It is manifest that Joe feels at home on this feted stage.
Having been involved in many tribute-themed shows in recent times, this performance seemed to answer the reasonable question ‘Yes, but what does Joe Bonamassa sound like?’
With a setlist including a taste of those nods to influences but weighted to his own work, the mix worked out well.
Often accused of being slick, Joe just seems to me to be pursuing his own style. Purposeful doesn’t quite describe his attack on the many guitars he used last night – Thunderbirds, Telecasters, Stratocasters, Les Pauls.
His solo’s hit home whatever the tune, sparking, trilling, pleading and crying, with the odd bit of slide on standard tuning and wah mainly used as a tone emphasiser; no acoustic segments tonight, though.
The band are the best you could find yet don’t ever play in an automatic way, their reward being many features and proud acknowledgement from the star.
Anton Fig had an extended drum wrap-up to one number that delighted the crowd whilst bassist Michael Rhodes stalks the songs as the great guitarist Earl Slick does whenever you see him perform. He takes delight in playing off keys man Reese Wynans, whose forays on organ, piano and Rhodes are a delight.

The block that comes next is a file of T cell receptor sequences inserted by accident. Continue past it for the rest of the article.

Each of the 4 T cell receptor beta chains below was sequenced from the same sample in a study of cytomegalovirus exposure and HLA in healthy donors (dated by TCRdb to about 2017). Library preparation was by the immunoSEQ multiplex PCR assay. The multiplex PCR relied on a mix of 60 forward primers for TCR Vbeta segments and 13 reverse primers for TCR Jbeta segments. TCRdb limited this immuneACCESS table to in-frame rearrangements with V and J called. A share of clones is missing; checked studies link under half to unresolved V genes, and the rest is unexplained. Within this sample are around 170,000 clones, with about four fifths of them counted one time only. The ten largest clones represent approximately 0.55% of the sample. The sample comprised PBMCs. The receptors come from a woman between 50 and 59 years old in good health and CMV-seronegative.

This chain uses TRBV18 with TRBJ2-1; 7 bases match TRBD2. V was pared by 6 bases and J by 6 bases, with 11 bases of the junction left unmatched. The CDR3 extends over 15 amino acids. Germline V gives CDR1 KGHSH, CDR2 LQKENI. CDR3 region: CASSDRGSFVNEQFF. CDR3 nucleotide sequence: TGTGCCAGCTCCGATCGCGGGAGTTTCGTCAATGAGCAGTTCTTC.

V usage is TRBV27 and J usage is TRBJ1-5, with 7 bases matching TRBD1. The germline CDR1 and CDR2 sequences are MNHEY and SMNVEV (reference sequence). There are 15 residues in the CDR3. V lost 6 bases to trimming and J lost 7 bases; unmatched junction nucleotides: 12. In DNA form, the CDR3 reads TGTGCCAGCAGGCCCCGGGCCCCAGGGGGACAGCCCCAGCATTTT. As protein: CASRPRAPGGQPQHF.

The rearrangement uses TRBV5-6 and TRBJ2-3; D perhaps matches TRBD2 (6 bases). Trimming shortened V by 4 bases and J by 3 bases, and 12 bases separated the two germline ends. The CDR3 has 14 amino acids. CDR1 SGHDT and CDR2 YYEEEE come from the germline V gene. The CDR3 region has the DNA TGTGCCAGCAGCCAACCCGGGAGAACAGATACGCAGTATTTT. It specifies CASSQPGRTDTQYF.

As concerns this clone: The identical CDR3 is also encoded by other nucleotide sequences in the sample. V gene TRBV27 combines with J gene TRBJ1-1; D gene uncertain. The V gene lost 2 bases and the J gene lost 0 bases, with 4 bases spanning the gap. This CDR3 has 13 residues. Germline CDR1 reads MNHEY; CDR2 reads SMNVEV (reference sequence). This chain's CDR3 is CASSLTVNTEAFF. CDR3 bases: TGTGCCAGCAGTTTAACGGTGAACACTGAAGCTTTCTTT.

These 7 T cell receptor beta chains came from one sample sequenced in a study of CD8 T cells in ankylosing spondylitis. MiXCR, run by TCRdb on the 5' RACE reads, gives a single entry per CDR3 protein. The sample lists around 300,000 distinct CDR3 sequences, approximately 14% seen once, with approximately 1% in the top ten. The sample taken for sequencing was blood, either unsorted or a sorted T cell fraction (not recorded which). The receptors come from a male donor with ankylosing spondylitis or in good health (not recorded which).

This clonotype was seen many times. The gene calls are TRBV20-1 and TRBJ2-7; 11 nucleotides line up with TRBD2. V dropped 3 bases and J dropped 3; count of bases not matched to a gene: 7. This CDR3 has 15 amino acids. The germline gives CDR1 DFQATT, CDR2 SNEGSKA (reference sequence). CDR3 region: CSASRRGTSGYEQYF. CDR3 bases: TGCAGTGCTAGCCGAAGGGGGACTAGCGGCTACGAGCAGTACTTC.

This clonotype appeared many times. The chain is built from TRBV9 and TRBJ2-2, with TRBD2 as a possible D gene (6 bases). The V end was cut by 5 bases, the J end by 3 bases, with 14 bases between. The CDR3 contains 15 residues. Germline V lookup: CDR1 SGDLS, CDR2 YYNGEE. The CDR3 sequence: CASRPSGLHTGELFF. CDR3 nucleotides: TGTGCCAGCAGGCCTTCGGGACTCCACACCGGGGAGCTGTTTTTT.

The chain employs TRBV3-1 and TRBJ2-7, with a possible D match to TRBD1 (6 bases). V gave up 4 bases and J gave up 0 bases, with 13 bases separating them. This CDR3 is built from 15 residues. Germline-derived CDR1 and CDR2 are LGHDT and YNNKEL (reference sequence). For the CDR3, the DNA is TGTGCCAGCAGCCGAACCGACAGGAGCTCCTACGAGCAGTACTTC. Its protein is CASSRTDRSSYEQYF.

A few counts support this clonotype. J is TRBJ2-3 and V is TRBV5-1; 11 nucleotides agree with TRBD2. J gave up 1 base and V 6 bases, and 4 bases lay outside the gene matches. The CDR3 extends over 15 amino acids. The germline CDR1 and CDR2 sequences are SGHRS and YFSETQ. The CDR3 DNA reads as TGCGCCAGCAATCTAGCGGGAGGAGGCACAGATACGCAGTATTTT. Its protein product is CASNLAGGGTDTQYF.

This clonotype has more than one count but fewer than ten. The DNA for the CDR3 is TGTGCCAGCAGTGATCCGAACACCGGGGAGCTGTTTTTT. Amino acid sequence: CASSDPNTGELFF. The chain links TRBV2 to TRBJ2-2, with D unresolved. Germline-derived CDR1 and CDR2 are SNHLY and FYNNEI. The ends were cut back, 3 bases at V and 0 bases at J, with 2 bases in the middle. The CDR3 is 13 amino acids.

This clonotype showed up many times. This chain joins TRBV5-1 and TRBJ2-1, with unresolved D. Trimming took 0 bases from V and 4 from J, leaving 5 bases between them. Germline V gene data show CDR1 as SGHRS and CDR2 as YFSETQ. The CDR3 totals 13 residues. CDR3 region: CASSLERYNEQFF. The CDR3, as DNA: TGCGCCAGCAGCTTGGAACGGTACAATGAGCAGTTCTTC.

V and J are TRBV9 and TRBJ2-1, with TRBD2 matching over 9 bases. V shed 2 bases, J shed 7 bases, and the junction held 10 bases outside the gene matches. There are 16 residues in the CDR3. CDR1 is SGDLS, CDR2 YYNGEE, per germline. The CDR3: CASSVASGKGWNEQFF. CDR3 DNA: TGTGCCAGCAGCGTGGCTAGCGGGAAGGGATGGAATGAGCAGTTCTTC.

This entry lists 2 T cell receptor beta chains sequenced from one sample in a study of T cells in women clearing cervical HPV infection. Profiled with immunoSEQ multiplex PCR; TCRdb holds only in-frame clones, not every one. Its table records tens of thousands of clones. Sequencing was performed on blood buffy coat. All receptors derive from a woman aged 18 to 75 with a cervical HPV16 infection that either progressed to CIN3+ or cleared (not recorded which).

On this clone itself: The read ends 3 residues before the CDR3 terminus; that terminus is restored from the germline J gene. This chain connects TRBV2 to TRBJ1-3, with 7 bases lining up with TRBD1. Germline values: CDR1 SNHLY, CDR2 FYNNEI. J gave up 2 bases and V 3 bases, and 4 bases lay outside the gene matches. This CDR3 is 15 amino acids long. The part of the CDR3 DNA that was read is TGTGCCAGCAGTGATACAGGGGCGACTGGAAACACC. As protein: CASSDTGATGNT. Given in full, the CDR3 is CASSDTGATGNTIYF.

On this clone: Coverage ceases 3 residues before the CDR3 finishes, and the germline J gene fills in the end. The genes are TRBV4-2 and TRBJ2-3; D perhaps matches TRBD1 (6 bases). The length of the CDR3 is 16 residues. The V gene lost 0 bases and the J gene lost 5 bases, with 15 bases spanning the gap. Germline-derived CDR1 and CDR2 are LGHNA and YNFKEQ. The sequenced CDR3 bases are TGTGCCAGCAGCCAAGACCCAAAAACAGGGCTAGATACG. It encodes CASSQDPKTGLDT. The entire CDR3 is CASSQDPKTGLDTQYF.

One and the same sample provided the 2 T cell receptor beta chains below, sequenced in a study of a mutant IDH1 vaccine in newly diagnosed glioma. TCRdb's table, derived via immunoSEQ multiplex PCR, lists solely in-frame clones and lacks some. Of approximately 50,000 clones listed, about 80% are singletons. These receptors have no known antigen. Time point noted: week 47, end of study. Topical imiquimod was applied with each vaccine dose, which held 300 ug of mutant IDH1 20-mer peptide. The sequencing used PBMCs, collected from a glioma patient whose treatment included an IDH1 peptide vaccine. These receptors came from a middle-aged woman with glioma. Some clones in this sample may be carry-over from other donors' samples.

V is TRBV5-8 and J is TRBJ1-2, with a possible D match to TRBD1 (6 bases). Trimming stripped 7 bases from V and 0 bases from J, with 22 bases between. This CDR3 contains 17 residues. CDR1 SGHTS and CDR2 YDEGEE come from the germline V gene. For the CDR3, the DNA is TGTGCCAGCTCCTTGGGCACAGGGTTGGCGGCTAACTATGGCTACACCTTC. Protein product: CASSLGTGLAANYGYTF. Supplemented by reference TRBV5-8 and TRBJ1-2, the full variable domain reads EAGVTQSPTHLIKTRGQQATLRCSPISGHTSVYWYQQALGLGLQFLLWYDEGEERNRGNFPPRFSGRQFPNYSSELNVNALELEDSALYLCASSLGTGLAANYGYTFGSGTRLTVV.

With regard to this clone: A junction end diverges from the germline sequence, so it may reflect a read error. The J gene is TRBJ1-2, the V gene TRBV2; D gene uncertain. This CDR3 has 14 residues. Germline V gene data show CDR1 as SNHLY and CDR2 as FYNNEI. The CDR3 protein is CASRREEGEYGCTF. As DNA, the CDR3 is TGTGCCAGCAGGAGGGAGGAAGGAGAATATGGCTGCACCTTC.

The horn section of saxist Paulie Cerra and trumpeter and charts man Lee Thornburg were crisp and thrilling – one electric piano and trumpet passage sounded close to Miles Davis’ Bitches Brew, such was the range of the music tonight.
I won’t list all the songs played so as not to spoil things if you are seeing this tour.
But Blues of Desperation hit home, No Good Place For The Lonely had a true bite and Jade and Mahalia sang like angels on Never Make Your Move Too Soon.
Dust Bowl was granted an epic outing with shards of guitar. A Zep riff had the crowd on their feet. The encore of Hummingbird was soaked with soul and not an obvious choice.
But the churning and hypnotic blues mantra of Love Ain’t A Love Song iced the sonic cake for us, pleading guitar tumbling out the notes.
As a quick aside, Joe’s vocals were up to scratch and though he doesn’t have the stage presence of say, Stan Webb or Bobby Rush, the music is the message in this stirring show.
By – Pete Sargeant
For more info – Joe Bonamassa